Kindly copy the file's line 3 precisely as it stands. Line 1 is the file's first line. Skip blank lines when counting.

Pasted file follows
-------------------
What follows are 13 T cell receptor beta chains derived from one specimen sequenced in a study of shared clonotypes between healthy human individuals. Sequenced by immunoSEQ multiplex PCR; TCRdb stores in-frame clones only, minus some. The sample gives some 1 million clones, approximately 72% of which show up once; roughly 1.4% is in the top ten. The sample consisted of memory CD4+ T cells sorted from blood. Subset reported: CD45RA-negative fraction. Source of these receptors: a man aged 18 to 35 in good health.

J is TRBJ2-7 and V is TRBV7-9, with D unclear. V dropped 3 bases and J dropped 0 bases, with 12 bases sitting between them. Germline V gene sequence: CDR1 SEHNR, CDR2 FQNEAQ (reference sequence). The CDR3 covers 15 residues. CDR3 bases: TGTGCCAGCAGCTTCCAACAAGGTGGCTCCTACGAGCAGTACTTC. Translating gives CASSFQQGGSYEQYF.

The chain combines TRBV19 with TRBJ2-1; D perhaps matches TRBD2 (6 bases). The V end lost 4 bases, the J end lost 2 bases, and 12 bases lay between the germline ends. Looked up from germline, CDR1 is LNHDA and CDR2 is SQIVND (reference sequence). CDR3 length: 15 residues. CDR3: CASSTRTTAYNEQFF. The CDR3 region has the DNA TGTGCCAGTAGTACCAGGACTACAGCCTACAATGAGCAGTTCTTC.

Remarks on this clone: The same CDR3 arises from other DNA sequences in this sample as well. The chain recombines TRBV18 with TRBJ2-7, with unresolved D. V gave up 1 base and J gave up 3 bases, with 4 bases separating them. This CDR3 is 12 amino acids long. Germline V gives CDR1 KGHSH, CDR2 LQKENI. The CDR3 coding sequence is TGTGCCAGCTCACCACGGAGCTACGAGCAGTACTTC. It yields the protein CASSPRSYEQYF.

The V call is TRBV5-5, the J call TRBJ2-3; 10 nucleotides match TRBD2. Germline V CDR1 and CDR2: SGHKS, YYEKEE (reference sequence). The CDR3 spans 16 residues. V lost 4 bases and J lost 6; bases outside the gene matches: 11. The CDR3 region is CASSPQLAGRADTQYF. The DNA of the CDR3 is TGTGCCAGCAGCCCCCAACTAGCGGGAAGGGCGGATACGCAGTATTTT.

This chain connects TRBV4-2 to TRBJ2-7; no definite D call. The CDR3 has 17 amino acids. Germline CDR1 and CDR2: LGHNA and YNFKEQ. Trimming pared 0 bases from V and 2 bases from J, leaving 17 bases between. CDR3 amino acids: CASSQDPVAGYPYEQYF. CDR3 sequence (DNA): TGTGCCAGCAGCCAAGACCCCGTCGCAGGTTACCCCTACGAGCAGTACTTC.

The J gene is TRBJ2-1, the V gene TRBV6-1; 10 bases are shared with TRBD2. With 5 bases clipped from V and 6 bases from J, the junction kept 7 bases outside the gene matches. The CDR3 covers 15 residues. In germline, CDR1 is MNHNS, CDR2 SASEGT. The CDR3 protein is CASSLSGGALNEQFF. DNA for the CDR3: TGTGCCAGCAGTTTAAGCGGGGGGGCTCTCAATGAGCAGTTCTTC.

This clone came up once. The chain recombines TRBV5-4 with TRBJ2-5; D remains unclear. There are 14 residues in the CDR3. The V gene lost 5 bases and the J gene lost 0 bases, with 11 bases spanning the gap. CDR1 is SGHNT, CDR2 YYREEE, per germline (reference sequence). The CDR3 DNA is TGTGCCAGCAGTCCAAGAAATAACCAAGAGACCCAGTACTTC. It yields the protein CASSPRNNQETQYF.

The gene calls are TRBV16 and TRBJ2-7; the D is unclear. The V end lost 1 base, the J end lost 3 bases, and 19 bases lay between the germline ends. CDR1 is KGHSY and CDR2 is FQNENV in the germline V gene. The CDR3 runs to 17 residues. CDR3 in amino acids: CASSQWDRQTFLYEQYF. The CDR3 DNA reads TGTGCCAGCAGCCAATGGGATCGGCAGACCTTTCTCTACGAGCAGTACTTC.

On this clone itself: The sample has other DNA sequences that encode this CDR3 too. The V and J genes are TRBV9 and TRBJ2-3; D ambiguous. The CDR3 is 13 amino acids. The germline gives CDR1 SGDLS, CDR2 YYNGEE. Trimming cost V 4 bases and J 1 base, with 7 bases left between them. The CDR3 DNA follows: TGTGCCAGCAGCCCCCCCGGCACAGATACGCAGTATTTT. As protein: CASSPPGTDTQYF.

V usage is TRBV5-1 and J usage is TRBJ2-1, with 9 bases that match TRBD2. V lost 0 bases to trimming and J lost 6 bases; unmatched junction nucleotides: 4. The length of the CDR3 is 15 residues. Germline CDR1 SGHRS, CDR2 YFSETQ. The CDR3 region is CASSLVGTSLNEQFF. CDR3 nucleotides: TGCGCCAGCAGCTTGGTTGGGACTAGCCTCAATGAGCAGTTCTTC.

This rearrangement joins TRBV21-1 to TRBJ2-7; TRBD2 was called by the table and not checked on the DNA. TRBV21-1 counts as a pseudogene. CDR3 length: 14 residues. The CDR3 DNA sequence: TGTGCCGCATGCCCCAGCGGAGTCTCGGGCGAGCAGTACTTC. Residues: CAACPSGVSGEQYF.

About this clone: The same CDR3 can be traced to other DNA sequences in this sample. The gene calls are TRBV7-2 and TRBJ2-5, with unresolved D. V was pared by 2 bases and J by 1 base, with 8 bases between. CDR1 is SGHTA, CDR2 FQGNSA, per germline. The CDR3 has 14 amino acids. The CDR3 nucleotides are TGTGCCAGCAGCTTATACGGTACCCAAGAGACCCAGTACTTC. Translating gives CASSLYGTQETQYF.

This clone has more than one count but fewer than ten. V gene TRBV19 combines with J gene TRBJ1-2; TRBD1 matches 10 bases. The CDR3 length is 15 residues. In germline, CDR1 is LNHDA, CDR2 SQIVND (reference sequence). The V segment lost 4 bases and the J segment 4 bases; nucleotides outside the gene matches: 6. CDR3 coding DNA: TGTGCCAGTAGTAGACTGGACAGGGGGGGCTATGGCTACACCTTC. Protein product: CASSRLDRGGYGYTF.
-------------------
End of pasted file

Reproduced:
The chain combines TRBV19 with TRBJ2-1; D perhaps matches TRBD2 (6 bases). The V end lost 4 bases, the J end lost 2 bases, and 12 bases lay between the germline ends. Looked up from germline, CDR1 is LNHDA and CDR2 is SQIVND (reference sequence). CDR3 length: 15 residues. CDR3: CASSTRTTAYNEQFF. The CDR3 region has the DNA TGTGCCAGTAGTACCAGGACTACAGCCTACAATGAGCAGTTCTTC.